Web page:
When it happens in schools and isn’t addressed, students learn that sexual misconduct is acceptable, even normal. After all, boys will be boys, right? But beliefs and attitudes about healthy relationships and sexuality take root early on in a student’s life and schools must take the initiative to eliminate sexual harassment and assault, educators say, first by acknowledging that these problems exist and then by tackling the problem in curriculum, policy, and the very fabric of school culture and community.

Get Out of My Bubble

“You’re weak. You’re measly. You’re just a girl.”

These are the messages conveyed—and received—by some students in Jennifer Ryman Meuljic’s third-grade class in the Vancouver School District in Washington. Over time, these ideas translate to feelings of power and powerlessness, which can facilitate victimization by harassers and abusers. But third graders don’t understand any of this. What they do understand, however, is how to respect themselves and their space and how to speak up for themselves if someone gets in their space without their permission.

“We talk a lot about personal bubbles, or body space,” she says. “We talk about it when we’re lining up or sitting on the carpet, and we remind students that nobody is allowed into your bubble unless you invite them.”

After community members raised awareness, Seattle Public Schools created a Task Force for the Prevention of and Response to Sexual Harassment and Sexual Assault.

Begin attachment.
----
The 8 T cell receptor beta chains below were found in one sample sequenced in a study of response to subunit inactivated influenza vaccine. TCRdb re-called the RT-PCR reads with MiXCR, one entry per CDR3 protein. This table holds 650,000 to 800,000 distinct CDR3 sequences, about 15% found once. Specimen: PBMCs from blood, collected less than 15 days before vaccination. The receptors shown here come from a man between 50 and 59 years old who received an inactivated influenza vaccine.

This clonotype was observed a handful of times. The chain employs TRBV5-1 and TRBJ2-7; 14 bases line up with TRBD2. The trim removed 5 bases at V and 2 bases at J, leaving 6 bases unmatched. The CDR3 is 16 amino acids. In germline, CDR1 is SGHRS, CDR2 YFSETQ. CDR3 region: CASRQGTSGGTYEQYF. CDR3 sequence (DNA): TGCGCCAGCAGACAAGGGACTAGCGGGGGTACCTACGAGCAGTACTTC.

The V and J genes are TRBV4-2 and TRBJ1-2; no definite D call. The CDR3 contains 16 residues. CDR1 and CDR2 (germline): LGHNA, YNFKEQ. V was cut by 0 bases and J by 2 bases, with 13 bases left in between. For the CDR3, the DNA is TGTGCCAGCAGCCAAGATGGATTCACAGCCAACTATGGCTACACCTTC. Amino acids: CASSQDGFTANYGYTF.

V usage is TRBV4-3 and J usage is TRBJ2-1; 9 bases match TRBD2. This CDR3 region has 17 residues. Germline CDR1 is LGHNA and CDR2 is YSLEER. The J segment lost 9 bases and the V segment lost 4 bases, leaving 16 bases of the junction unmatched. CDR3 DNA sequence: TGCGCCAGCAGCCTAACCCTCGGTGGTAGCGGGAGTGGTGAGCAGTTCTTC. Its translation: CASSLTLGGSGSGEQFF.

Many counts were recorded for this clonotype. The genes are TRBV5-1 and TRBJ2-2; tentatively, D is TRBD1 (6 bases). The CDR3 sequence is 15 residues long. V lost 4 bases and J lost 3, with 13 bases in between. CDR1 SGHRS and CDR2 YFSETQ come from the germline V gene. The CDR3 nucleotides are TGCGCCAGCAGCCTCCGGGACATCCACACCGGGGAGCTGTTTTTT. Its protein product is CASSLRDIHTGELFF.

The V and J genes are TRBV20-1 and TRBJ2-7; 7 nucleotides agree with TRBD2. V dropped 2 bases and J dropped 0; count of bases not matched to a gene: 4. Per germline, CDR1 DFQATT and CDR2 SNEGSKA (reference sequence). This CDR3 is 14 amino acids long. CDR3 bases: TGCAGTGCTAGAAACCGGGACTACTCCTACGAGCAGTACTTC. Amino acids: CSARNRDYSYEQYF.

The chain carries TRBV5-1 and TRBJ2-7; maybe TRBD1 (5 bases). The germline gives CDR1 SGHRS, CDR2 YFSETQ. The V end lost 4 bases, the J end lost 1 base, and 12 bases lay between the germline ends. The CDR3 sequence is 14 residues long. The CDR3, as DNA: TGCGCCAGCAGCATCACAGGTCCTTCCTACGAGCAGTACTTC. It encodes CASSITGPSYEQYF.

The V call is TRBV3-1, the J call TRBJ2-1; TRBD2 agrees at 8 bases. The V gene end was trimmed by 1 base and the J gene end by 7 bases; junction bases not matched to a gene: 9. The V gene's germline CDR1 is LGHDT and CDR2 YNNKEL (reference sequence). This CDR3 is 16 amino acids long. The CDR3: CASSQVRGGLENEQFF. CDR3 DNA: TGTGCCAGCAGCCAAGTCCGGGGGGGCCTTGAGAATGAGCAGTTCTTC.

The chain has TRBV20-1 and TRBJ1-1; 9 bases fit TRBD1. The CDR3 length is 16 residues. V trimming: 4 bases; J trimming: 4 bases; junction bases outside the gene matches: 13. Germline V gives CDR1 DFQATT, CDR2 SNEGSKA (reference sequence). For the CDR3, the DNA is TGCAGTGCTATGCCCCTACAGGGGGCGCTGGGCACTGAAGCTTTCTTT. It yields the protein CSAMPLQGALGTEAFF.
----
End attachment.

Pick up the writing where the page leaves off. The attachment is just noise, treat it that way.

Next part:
Meuljic knows that kids like to touch and hug and that’s perfectly fine, as long as it’s welcome on both ends, so she and the other elementary teachers emphasize that everyone has their own personal space that is theirs to protect or share.

“If someone runs up to hug another student or hold their hand, I don’t discourage that, I just say, ‘Did you ask first if that’s OK?’ I teach them to respect and protect their own bubbles and also to respect others’ bubbles by asking if it’s OK to give a hug or sit close by.”

She also tells her students that if someone breaks into their bubble without their permission, they need to tell the person not to do that and to talk to an adult.

“My hope is that they always remember these lessons of protecting and respecting bubbles as they grow up and remember that they are the only ones in control of their bodies,” Meuljic says. “Maybe if we all could instill these ideas from the earliest ages we wouldn’t have so many people ignoring boundaries and exerting their power. I have to believe it will help.”

The Sooner, The Better

“Waiting until college is obviously too late,” says Fairfax, Va., high school teacher Robert Rigby, who helps lead his students’ Gay Straight Alliance. “Students want the information now, or even before high school, but definitely they want to learn about sexual harassment and assault and to explore topics like consent. They’ve said the sooner, the better.”

In response to student and community input, and the wave of news about sexual assaults on college campuses in recent years, Fairfax County Public Schools updated its family life education curriculum to include lessons on sexual consent and to dive more deeply into lessons on sexual assault. Under the Every Student Succeeds Act (ESSA), high schools must report how they are teaching students about safe relationships, including consent, but Elizabeth Payne, who oversees Fairfax County’s family life education curriculum, said Fairfax had decided to move forward with adding consent prior to the legislation.

“We were motivated more by the community need. Sexual assaults and harassment have been foremost on people’s minds,” she says.

The curriculum, which begins in tenth grade and continues through twelfth grade, covers healthy and unhealthy relationships, definitions of sexual harassment, assault and rape, sex trafficking, and indicators of abuse among students.